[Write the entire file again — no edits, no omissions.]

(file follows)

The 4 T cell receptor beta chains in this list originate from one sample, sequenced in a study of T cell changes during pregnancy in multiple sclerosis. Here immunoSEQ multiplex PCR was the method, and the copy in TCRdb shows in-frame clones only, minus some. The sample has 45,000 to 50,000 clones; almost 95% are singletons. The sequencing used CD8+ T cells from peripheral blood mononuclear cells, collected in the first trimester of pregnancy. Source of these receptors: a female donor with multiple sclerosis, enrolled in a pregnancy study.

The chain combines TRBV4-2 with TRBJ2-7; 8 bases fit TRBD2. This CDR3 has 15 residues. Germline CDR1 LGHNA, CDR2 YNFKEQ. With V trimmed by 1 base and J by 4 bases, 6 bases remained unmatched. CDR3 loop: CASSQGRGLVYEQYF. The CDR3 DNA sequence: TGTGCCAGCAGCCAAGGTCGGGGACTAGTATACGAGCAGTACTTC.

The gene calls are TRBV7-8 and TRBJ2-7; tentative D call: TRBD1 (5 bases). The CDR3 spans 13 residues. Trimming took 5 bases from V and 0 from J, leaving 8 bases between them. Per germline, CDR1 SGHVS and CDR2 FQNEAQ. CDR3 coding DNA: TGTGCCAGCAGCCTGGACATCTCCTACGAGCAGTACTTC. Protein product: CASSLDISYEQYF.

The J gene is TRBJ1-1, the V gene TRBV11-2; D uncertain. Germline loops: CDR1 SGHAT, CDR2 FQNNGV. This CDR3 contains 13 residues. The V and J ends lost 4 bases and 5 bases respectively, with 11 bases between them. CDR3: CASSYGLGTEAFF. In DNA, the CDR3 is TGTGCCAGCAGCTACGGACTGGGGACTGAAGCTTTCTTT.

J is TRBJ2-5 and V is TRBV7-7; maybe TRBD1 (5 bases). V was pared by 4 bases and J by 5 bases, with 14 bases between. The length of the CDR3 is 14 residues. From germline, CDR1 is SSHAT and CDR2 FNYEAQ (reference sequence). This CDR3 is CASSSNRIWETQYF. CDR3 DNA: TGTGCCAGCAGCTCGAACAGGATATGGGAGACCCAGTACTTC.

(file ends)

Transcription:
The 4 T cell receptor beta chains in this list originate from one sample, sequenced in a study of T cell changes during pregnancy in multiple sclerosis. Here immunoSEQ multiplex PCR was the method, and the copy in TCRdb shows in-frame clones only, minus some. The sample has 45,000 to 50,000 clones; almost 95% are singletons. The sequencing used CD8+ T cells from peripheral blood mononuclear cells, collected in the first trimester of pregnancy. Source of these receptors: a female donor with multiple sclerosis, enrolled in a pregnancy study.

The chain combines TRBV4-2 with TRBJ2-7; 8 bases fit TRBD2. This CDR3 has 15 residues. Germline CDR1 LGHNA, CDR2 YNFKEQ. With V trimmed by 1 base and J by 4 bases, 6 bases remained unmatched. CDR3 loop: CASSQGRGLVYEQYF. The CDR3 DNA sequence: TGTGCCAGCAGCCAAGGTCGGGGACTAGTATACGAGCAGTACTTC.

The gene calls are TRBV7-8 and TRBJ2-7; tentative D call: TRBD1 (5 bases). The CDR3 spans 13 residues. Trimming took 5 bases from V and 0 from J, leaving 8 bases between them. Per germline, CDR1 SGHVS and CDR2 FQNEAQ. CDR3 coding DNA: TGTGCCAGCAGCCTGGACATCTCCTACGAGCAGTACTTC. Protein product: CASSLDISYEQYF.

The J gene is TRBJ1-1, the V gene TRBV11-2; D uncertain. Germline loops: CDR1 SGHAT, CDR2 FQNNGV. This CDR3 contains 13 residues. The V and J ends lost 4 bases and 5 bases respectively, with 11 bases between them. CDR3: CASSYGLGTEAFF. In DNA, the CDR3 is TGTGCCAGCAGCTACGGACTGGGGACTGAAGCTTTCTTT.

J is TRBJ2-5 and V is TRBV7-7; maybe TRBD1 (5 bases). V was pared by 4 bases and J by 5 bases, with 14 bases between. The length of the CDR3 is 14 residues. From germline, CDR1 is SSHAT and CDR2 FNYEAQ (reference sequence). This CDR3 is CASSSNRIWETQYF. CDR3 DNA: TGTGCCAGCAGCTCGAACAGGATATGGGAGACCCAGTACTTC.